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Re: maincontent element

From: Cameron Jones <cmhjones@gmail.com>
Date: Mon, 10 Sep 2012 17:53:23 +0100
Message-ID: <CALGrgesyjg7jWEOktpM+jm_V8kB7uOpiH-92M=bseuUeTr30LQ@mail.gmail.com>
To: Leif Halvard Silli <xn--mlform-iua@xn--mlform-iua.no>
Cc: Steve Faulkner <faulkner.steve@gmail.com>, HTMLWG WG <public-html@w3.org>
On Mon, Sep 10, 2012 at 5:16 PM, Leif Halvard Silli
<xn--mlform-iua@xn--mlform-iua.no> wrote:
> Cameron Jones, Mon, 10 Sep 2012 16:17:38 +0100:
>> For structural demarcation, <article> represents a single piece, and
>> <section> represents a set of pieces as part of a whole. Where is the
>> room for another abstract structural container element which is
>> supposed to have meaning?
> If an article stretches over more 3 pages, would it then be correct to
> use <article> for - say - each 1/3 or that article? I guess <section>
> could work. But in theory, one could split something in the midst of a
> section too. Be that as it may: My understanding is that <maincontent>
> - just like <footer> and <header> - relates to the page layout rather
> than the structure of an abstract entity within - or outside - the page.

They could use the <nav> element with anchors and rels to indicate the
pagination, it would even syndicate ok, and if they don't provide a
complete source reference it could be constructed. I think google
already does this.

>> The problem with "main", "content" or "maincontent" i think can be
>> summarized by the rationalization people will justify in using it:
>> "Ooh, this <p> is some main content, better wrap it in a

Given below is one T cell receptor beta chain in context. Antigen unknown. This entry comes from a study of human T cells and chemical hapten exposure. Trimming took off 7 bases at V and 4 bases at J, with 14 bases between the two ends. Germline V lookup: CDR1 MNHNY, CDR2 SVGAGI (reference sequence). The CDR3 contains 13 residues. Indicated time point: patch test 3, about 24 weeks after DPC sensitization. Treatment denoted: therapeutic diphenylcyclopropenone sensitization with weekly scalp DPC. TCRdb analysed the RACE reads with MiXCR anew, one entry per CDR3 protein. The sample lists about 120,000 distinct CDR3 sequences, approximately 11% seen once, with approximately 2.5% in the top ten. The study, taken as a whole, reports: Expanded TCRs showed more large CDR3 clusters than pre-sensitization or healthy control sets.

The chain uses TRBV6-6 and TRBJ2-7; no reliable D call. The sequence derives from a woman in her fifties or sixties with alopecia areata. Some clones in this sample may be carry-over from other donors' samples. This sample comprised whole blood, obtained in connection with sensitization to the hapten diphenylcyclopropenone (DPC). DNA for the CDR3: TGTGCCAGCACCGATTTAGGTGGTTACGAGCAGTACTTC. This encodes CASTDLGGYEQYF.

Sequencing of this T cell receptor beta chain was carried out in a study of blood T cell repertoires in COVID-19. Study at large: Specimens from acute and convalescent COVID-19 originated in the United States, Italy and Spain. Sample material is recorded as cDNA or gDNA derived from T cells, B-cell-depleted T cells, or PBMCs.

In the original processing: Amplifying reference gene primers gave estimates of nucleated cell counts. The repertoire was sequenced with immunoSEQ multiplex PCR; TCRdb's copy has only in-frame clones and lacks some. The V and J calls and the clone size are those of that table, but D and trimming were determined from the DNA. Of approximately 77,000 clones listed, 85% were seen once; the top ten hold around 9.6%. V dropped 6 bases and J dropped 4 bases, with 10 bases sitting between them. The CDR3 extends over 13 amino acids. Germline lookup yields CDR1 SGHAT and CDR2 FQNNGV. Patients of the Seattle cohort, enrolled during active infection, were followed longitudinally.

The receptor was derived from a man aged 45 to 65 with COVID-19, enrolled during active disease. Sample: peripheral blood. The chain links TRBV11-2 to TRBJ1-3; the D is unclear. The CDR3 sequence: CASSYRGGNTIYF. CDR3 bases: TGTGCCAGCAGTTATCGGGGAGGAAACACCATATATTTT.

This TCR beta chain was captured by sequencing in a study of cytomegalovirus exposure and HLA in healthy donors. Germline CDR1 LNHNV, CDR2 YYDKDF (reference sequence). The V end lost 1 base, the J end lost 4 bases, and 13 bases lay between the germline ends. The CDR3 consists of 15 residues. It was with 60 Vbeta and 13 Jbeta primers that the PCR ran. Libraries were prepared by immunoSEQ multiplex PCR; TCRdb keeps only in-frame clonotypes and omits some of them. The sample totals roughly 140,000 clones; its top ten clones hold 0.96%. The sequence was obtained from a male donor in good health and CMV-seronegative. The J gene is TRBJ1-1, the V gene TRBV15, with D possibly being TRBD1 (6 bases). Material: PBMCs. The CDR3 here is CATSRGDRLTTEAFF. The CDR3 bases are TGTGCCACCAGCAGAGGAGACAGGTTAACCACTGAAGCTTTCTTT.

>> <maincontent> tag!".
>> "Ooh, this <span> is also main content, better make sure i wrap it in
>> a <maincontent> tag too!!".
>> Hence, the concern that this tag would be grossly overused to the
>> point of negating any intended usefulness arising from predictability.
>> Compare this with the more distinct inference of the semantics of
>> <article> and <section>. They infer single and multiple frequency
>> which is difficult to be confused and are at the level which
>> structural elements are targeted for use and practical benefit.
> The validator does not protest if one nests one <article> within
> another or if one has more than one <article> on the same page.
> --
> leif halvard silli

It should be valid, there is no problem with an article containing
other articles, like in the example of a blog post with comment

I was more implying that it is difficult for an author to
misunderstand the scope of what an article could be. As long as it's
"self contained" in some aspect it would seem to be a valid use.

Corollary to this, a document shouldn't have to contain an <article>
to give it definition, a <section> on it's own is a section within a

Cameron Jones
Received on Monday, 10 September 2012 16:53:51 UTC

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